The 1960s was a breakout decade for animated series, with some already making a name for themselves in the late 1950s. Take The Huckleberry Hound Show, for example. This syndicated animated series, and the second from William Hanna and Joseph Barbera (Hanna-Barbera), made its debut in 1958, but it wasn’t until after 1960 that the industry recognized the show by awarding it one of its highest honors. The Huckleberry Hound Show became the first cartoon to receive an Emmy Award for Outstanding Achievement in the Field of Children's Programming in 1961. And then there’s Yogi Bear. This lovable character, who happened to make his first appearance on The Huckleberry Hound Show, landed his own series, which debuted in 1961. The Yogi Bear Show graced the small screen for another 25+ years and it went on to become one of the most popular cartoon characters ever produced by Hanna-Barbera. You can still catch episodes of both shows on YouTube!
Let’s take a look at other popular animated series of the 1960s.
The Jetsons (1962-1963)
In an article published by Smithsonian.com, contributor Matt Novak writes: “although it was on the air for only one season, The Jetsons remains our most popular point of reference when discussing the future.” After all, the space family did have a robot maid named Rosie and it featured some of the world’s first vending machines and flat screen TVs. The shows 24 episodes left such an impact, that an animated movie was released in 1990 and went on to earn more than $20 million at the box office. Yet another hit Hanna-Barbera production, The Jetsons is still used as a reference today as a way to “talk about the fantastic technological advancements we’re seeing today.” Watch a clip of The Jetsons here.
The Bullwinkle Show (1961-1964)
The Bullwinkle Show began in 1959 as a black and white animated series called Rocky and His Friends. Created by Jay Ward and Bill Scott, the mindless moose (Bullwinkle) and the feisty flying squirrel (Rocky) became an instant hit among adults and children. By 1961, Rocky and His Friends was renamed The Bullwinkle Show and it ran (in color) until 1964. But that wasn’t the end of the duo. Around 35 years after the show ended, Universal released a live action/animated film titled The Adventures of Rocky & Bullwinkle starring Robert DeNiro, Rene Russo, Jason Alexander, John Goodman, Keenan Thompson, Randy Quaid, David Alan Grier, Carl Reiner, and Janeane Garofalo among others. Watch Rocky and Bullwinkle in action here.
The Flintstones (1960-1966)
Produced by Hanna-Barbera, The Flintstones is considered the earliest prime-time animated show. According to Guinness World Records, the show, which aired on the ABC Television network, “was a contemporary take on suburban life in the Stone Age.” Famous voices include Mel Blanc (Barney Rubble) and Alan Reed (Fred Flintstone). The success of The Flintstones led to two live-action movies—The Flintstones (1994), starring Halle Berry, Elizabeth Taylor, John Goodman, Elizabeth Perkins, Rosie O’Donnell, Kyle MacLachlan, and John Goodman, to name a few, and The Flintstones in Viva Rock Vegas (2000) starring Stephen Baldwin, Joan Collins, and Kristen Johnson. The Flintstones can be still seen on the Canadian animation station Teletoon. Watch a clip from The Flintstones here.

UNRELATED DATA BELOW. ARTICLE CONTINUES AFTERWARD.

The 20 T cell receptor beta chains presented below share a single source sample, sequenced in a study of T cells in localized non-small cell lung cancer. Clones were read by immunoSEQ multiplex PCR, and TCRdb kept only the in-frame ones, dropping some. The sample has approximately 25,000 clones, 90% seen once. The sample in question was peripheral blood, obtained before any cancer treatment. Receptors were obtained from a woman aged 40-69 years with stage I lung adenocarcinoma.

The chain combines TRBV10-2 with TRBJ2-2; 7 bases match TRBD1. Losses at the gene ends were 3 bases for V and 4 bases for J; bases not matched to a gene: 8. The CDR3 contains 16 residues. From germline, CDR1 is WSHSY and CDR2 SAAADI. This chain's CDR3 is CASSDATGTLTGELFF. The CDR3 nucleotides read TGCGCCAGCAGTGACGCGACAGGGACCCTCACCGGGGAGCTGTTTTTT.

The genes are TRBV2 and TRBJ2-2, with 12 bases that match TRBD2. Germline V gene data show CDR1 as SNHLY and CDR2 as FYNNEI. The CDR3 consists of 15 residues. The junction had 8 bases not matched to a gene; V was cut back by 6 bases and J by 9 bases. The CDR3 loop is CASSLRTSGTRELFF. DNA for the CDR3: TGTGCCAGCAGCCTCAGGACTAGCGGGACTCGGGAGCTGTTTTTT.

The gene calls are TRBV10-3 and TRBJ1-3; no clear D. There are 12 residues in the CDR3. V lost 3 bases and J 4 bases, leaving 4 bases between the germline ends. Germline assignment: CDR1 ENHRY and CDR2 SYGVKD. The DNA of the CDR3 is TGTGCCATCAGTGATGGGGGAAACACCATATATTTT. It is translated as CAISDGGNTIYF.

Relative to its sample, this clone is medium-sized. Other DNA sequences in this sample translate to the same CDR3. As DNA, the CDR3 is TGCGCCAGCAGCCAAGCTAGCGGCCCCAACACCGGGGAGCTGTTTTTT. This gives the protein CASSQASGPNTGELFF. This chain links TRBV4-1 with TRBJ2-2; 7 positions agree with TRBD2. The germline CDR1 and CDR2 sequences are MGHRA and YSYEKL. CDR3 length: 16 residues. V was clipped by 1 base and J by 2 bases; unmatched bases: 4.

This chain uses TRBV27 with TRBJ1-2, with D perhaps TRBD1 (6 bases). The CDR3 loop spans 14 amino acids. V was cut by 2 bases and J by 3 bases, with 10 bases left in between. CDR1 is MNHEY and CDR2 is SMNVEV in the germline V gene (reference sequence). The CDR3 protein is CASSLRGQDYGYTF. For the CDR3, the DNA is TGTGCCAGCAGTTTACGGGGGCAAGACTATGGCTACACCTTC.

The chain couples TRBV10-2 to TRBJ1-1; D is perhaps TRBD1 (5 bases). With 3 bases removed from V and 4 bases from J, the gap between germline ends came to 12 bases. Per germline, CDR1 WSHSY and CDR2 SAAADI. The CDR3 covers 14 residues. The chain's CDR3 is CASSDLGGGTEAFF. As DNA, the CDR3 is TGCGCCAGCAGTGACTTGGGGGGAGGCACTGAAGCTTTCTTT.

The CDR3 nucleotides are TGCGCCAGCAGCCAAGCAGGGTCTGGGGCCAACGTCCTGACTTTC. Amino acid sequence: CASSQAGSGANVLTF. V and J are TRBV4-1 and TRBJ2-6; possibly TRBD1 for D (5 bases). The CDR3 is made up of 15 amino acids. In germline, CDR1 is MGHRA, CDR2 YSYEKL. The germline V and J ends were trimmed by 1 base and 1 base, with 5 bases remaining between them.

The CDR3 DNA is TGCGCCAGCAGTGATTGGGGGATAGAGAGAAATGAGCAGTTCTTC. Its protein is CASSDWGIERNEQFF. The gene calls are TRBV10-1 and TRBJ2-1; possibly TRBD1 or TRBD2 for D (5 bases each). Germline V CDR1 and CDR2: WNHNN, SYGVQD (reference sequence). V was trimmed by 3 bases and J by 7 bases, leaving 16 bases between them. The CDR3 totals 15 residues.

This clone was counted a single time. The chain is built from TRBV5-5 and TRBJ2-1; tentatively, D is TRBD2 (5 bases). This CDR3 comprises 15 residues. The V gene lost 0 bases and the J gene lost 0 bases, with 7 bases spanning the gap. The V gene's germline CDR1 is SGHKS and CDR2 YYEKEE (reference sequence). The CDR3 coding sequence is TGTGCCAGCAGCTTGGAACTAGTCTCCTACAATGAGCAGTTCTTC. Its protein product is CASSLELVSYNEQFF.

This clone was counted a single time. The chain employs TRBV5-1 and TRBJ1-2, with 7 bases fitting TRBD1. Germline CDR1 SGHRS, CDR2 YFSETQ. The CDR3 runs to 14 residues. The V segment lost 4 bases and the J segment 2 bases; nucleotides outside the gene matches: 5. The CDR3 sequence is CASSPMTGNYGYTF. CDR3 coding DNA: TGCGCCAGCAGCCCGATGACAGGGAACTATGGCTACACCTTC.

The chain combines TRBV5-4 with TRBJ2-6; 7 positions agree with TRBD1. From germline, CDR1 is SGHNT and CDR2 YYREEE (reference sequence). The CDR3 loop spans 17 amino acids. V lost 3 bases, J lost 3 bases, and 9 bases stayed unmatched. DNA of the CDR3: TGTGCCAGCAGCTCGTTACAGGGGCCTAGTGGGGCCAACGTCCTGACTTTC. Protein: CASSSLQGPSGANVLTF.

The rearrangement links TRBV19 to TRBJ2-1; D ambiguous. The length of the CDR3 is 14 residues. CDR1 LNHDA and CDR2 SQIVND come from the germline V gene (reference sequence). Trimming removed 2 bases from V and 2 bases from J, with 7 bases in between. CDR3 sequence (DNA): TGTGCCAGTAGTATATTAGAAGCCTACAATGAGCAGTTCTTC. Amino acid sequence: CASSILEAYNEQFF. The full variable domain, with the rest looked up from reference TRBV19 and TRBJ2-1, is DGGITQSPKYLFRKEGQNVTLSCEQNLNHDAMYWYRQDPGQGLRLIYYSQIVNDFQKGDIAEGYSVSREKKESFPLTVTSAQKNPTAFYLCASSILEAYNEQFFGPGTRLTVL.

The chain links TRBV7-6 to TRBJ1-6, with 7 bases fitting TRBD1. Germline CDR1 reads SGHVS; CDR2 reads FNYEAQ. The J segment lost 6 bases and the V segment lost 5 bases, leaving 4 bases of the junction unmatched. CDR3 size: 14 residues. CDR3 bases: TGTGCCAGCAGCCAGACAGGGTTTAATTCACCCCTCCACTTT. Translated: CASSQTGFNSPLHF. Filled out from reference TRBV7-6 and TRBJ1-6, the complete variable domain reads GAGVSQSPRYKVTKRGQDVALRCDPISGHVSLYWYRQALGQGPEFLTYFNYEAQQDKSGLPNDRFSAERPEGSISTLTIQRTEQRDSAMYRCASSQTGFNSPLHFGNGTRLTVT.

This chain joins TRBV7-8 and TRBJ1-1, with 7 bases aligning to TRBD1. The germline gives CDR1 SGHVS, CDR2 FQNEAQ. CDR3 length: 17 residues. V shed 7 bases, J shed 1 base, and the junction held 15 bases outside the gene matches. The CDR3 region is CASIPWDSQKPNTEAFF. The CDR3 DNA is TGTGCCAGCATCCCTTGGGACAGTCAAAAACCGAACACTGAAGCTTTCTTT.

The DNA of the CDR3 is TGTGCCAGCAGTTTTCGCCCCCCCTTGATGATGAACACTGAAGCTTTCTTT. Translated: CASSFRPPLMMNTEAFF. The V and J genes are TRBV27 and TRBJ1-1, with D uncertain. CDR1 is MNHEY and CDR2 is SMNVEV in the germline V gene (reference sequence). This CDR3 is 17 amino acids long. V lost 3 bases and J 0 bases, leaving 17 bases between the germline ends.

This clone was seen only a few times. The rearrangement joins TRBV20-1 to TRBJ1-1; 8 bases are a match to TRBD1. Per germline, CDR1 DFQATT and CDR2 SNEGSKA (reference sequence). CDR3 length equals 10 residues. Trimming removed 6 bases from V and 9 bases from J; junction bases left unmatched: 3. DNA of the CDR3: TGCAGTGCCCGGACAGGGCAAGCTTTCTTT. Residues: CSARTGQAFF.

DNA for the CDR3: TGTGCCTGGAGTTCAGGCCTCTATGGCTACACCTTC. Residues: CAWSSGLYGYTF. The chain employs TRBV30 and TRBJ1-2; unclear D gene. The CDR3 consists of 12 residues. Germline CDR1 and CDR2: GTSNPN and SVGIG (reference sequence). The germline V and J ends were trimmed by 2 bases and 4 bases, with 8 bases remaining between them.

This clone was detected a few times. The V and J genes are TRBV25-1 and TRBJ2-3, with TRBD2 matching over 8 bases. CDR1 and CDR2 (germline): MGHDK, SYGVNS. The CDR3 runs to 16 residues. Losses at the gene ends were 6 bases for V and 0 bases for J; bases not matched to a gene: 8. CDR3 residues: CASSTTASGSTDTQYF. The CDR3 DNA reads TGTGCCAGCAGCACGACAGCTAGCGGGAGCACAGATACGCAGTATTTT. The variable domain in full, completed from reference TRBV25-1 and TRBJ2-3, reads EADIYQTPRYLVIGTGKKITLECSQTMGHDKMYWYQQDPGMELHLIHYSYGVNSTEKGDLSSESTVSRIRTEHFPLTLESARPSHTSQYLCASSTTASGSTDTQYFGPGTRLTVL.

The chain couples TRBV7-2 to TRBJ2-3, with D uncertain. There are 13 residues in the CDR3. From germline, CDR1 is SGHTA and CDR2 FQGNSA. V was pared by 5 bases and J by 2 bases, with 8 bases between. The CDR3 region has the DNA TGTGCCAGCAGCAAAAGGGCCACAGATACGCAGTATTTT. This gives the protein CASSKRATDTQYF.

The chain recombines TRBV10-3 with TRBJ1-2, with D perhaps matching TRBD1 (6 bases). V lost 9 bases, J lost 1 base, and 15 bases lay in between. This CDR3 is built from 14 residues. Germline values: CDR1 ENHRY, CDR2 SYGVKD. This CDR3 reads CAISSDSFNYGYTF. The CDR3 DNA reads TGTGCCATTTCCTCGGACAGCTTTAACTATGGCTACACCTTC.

The Mr. Magoo Show (1960-1961)
Although Quincy Magoo (Mr. Magoo) was created by pioneering cartoon studio UPA (United Productions of America) in 1949, the character’s show did not debut on television until 1960. Magoo, a near-sighted man who refused to admit that he couldn’t see well, found himself in amusing situations at every turn. These very entertaining stories attracted children and adults alike. Mr. Magoo won several Oscars before hitting the small screen and in 2002, TV Guide ranked Mr. Magoo number 29 on its "50 Greatest Cartoon Characters of All Time" list.
Watch a clip of The Mr. Magoo Show here.
The Deputy Dawg Show (1959-1972)
Deputy Dawg was the first made-for-television cartoon character from TerryToons Studios. The main character was a deputy sheriff who spent most of his time chasing varmints, keeping the odd locals in line and trying to win over the sheriff. Throughout the shows’ run, Deputy Dawg moved from Florida to Mississippi to Tennessee, but the main backdrop was still the same—a Jailhouse. Watch a clip from The Deputy Dawg Show here.
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